Ay, there’s the question. Cho turned green with envy, as green as grass. “I’ll have a fairy mallet, too,” he says, “and be rich for nothing. Why should that idiot spendthrift Kanè have all the good fortune?” So he goes and begs rice from his brother, which his brother gives him very willingly, a good sackful. And he waits for it to ripen, quite wild with impatience. It ripens sure enough, and sure enough a flight of swallows comes and settles upon the good grain in the ear.
“Arah! Arah!” shouted Cho, clapping his hands and laughing aloud for joy. The swallows flew away, and Cho was after them. He chased them over hill and dale, hedge and ditch, rice-field and mulberry-field, till at last they flew away from his sight, and he found himself in a mossy dell shaded by spreading pine-trees. Cho looks about him.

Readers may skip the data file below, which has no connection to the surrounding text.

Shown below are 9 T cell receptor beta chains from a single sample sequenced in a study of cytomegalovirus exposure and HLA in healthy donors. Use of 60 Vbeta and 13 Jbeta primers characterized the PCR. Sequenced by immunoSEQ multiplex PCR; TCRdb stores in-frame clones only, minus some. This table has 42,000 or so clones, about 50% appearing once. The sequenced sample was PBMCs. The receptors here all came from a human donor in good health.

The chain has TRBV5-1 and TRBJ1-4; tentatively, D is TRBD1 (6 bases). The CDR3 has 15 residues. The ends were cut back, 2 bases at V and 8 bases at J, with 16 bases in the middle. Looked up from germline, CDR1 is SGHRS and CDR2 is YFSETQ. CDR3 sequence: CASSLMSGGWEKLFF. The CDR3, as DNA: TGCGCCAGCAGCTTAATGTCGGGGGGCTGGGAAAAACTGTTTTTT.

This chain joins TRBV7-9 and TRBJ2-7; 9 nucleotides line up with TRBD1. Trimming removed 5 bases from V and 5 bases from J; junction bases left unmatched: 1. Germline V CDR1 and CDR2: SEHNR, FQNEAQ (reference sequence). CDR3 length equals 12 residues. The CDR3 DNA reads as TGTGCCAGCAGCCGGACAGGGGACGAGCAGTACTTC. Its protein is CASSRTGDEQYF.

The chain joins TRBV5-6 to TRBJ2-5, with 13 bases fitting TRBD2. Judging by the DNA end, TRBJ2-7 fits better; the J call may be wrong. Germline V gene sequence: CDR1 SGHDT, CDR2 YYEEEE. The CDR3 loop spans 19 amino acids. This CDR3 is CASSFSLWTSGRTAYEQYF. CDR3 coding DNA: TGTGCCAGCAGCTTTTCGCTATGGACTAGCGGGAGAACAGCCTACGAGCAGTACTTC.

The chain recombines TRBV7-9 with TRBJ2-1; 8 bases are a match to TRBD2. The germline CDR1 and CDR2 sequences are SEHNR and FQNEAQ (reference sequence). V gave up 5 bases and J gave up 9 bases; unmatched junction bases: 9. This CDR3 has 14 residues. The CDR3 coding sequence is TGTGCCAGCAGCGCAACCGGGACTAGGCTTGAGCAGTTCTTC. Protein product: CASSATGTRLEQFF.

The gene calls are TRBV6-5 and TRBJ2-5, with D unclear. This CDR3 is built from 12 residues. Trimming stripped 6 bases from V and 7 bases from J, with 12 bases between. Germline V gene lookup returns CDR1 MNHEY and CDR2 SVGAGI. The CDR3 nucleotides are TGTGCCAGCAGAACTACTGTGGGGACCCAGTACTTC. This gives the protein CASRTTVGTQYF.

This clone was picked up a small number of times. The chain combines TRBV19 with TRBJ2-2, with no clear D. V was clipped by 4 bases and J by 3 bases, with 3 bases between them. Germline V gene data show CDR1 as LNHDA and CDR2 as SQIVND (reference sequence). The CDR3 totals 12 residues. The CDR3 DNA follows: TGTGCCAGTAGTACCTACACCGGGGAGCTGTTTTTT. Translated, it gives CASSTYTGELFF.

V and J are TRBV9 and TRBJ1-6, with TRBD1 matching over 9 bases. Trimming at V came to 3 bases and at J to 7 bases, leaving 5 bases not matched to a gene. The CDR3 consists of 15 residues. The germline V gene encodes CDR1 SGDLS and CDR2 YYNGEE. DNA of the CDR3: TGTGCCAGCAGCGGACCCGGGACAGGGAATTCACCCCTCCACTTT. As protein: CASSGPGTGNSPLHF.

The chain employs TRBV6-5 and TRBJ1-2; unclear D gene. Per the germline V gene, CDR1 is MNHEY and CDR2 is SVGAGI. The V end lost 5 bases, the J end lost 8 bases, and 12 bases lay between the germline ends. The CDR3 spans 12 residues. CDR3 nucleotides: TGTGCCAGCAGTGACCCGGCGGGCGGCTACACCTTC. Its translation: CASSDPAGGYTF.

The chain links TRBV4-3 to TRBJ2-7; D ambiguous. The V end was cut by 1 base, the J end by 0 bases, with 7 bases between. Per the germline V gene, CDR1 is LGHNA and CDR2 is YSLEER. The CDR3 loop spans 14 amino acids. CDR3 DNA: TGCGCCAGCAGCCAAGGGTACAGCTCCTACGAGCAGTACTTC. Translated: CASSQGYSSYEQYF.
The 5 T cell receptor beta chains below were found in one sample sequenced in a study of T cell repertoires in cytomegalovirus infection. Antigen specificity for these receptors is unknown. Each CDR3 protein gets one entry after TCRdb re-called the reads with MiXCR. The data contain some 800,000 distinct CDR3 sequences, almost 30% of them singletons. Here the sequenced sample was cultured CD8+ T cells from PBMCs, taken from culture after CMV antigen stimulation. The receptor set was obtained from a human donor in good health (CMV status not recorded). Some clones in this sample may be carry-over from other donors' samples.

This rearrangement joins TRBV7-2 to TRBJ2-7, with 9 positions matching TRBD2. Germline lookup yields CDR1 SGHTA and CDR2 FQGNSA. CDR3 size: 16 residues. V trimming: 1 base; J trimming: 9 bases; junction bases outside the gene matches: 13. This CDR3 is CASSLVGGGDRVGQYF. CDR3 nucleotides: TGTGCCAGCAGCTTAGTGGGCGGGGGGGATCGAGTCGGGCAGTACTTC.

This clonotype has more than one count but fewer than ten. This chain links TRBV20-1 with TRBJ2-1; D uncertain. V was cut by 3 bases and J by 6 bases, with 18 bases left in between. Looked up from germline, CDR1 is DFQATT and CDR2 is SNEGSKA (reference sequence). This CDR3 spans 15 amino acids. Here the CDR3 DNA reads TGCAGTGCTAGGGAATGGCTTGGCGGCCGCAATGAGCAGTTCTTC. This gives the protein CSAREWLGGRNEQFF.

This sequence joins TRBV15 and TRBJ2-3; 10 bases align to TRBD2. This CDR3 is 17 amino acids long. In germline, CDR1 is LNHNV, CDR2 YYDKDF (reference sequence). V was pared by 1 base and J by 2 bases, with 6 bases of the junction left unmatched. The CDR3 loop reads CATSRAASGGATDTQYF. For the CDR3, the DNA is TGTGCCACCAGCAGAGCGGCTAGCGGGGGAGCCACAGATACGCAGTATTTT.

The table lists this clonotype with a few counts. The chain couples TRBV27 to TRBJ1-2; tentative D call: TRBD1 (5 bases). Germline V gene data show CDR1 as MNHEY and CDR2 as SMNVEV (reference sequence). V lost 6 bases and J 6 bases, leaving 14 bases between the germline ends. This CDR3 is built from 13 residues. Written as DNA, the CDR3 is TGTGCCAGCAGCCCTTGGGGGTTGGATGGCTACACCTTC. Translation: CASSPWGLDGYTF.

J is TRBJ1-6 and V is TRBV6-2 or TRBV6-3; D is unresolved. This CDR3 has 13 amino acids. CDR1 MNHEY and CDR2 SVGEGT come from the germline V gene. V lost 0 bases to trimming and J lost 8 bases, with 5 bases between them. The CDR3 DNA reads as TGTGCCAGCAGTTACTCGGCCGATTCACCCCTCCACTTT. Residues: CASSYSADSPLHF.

“This should be the place,” says he. So he lies down and waits with one wily eye shut and one wily eye open.
Presently who should trip into the dell but the fairies’ children! Very fresh they were as they moved among the pine-tree trunks.
“Leader! Leader! Fetch us the mallet,” they cried. Up stepped the leader and lifted away the mossy stone. And behold there was no mallet there!
Now the fairies’ children became very angry. They stamped their little feet, and cried and rushed wildly to and fro, and were beside themselves altogether because the mallet was gone.
“See,” cried the leader at last, “see this ugly old farmer man; he must have taken our mallet. Let us pull his nose for him.”
With a shrill scream the fairies’ children set upon Cho. They pinched him, and pulled him, and buffeted him, and set their sharp teeth in his flesh till he yelled in agony. Worst of all, they laid hold of his nose and pulled it. Long it grew, and longer. It reached his waist. It reached his feet.
Lord, how they laughed, the fairies’ children! Then they scampered away like fallen leaves before the wind.
Cho sighed, and he groaned, and he cursed, and he swore, but for all that his nose was not an inch shorter.